Wrapping trees for winter
Paper or plastic?
Radio interview source: Sharon Morrisey, consumer horticulture agent, University of Wisconsin
We wrapped our newly planted trees last winter with a white plastic tube to keep deer and rabbits from eating the bark. The tree company told us to keep it on over the winter, and then remove it in the spring.
Sharon Morrisey is a horticulturist with the University of Wisconsin. She says using tubes or wrapping trees prevents sunscald, which is what happens when the bark of the tree warms up during the day and freezes at night.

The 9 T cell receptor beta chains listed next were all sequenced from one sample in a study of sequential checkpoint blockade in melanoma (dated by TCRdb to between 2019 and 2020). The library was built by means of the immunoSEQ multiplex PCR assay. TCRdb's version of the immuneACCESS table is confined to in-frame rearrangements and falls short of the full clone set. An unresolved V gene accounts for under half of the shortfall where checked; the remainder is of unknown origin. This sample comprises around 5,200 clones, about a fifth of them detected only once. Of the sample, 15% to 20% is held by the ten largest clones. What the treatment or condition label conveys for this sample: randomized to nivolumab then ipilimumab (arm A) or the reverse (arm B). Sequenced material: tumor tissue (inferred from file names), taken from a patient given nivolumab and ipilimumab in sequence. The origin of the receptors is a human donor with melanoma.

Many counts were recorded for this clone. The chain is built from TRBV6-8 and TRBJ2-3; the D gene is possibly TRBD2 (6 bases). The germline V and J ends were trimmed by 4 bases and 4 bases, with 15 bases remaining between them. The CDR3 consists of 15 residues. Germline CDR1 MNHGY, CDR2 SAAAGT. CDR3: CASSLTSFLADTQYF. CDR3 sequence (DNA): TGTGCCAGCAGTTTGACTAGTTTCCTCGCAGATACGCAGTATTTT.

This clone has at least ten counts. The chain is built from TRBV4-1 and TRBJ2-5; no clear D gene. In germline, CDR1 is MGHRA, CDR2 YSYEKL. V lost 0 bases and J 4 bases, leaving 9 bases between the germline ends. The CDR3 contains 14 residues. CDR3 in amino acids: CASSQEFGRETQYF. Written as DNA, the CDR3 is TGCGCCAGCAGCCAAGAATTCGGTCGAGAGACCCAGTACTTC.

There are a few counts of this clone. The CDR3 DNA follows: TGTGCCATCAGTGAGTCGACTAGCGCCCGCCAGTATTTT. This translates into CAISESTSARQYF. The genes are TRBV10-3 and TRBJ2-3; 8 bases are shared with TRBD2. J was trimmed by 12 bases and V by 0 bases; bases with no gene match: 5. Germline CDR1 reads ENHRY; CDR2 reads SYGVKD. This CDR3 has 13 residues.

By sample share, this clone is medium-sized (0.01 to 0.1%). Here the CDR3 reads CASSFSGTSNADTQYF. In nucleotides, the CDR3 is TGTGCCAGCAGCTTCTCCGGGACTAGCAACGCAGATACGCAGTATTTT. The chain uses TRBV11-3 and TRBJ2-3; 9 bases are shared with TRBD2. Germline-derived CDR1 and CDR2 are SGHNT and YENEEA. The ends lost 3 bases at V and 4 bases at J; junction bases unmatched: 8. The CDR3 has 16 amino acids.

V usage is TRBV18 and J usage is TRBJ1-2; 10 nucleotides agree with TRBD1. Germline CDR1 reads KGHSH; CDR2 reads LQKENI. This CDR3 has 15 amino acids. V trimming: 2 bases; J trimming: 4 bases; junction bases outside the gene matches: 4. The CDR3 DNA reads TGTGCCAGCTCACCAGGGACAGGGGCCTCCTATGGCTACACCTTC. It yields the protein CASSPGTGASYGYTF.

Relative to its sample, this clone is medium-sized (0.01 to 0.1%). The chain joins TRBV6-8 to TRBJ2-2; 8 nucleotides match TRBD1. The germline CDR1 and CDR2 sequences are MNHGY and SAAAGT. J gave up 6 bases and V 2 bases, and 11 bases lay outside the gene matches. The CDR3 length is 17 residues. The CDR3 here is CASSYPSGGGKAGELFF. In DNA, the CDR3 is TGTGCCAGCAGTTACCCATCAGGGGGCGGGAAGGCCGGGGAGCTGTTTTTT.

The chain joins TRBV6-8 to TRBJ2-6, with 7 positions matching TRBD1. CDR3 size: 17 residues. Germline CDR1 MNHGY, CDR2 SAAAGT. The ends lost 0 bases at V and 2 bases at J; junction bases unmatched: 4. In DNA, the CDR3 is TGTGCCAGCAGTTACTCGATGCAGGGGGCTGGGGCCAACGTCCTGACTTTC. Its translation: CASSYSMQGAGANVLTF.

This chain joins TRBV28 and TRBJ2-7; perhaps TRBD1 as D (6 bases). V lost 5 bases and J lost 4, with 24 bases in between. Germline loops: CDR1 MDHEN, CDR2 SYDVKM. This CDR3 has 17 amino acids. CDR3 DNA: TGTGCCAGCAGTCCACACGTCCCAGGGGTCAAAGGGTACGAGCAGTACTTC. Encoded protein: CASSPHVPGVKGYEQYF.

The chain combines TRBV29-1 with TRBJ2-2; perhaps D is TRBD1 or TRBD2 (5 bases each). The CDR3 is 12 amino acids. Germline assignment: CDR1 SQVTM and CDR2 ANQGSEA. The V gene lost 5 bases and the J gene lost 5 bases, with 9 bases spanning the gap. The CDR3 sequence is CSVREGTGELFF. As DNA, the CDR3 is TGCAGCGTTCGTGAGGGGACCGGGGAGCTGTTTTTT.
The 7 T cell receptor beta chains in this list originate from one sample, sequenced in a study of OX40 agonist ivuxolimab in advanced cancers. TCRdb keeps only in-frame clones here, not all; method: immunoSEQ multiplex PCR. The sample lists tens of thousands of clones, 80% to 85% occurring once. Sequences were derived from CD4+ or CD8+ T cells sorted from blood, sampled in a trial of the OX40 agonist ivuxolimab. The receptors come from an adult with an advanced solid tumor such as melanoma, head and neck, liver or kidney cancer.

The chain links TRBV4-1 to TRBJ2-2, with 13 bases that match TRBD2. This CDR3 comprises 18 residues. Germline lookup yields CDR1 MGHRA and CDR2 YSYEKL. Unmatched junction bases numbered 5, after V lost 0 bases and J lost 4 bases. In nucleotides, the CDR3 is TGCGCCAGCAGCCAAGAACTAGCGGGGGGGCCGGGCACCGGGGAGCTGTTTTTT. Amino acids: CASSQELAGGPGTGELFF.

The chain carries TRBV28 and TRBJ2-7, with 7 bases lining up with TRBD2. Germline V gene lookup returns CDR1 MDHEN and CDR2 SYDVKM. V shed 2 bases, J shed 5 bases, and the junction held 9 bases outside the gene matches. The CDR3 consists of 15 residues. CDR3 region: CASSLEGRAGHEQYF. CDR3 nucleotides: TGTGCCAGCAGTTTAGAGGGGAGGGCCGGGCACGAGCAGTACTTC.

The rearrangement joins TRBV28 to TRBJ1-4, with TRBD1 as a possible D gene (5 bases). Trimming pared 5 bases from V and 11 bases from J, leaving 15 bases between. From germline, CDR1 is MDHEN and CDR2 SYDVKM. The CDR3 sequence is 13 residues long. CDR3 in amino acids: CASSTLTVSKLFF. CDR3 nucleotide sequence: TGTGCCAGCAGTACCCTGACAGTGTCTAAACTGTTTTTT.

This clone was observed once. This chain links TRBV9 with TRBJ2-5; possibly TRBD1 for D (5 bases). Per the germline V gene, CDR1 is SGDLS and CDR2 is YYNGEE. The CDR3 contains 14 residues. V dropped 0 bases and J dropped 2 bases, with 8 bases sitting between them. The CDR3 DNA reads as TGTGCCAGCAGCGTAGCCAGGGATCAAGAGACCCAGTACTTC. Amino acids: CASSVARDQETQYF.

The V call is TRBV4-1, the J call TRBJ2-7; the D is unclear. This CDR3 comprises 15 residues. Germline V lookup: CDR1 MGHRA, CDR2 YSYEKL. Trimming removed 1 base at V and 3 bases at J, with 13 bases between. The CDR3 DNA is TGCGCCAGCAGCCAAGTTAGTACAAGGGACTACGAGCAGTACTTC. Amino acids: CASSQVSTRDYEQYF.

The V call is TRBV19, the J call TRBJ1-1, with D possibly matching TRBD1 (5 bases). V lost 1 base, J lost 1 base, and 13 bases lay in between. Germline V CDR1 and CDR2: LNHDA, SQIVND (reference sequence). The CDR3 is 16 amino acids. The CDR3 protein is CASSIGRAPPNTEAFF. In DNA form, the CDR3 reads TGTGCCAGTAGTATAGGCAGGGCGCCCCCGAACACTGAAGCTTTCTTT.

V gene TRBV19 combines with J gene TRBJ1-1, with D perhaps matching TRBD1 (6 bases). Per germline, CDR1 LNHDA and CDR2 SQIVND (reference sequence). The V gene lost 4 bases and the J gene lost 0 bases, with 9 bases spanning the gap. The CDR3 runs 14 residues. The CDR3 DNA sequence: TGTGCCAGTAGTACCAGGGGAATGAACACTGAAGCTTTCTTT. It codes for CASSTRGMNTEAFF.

"As it freezes, the water in the cells expands, and actually causes the bark to split, and so you get frost cracks," Morrisey says. "You can also have scald cause damage to the cambium layer -- that's the layer of cells directly under the bark, which is responsible for adding to the girth of the trunk."
Use tree wrap on trunks of newly planted and thin-barked trees such as linden, ash, and maple. We used plastic tubes on our trees, but you can try a thick, brown paper. Start wrapping the tree from the bottom.
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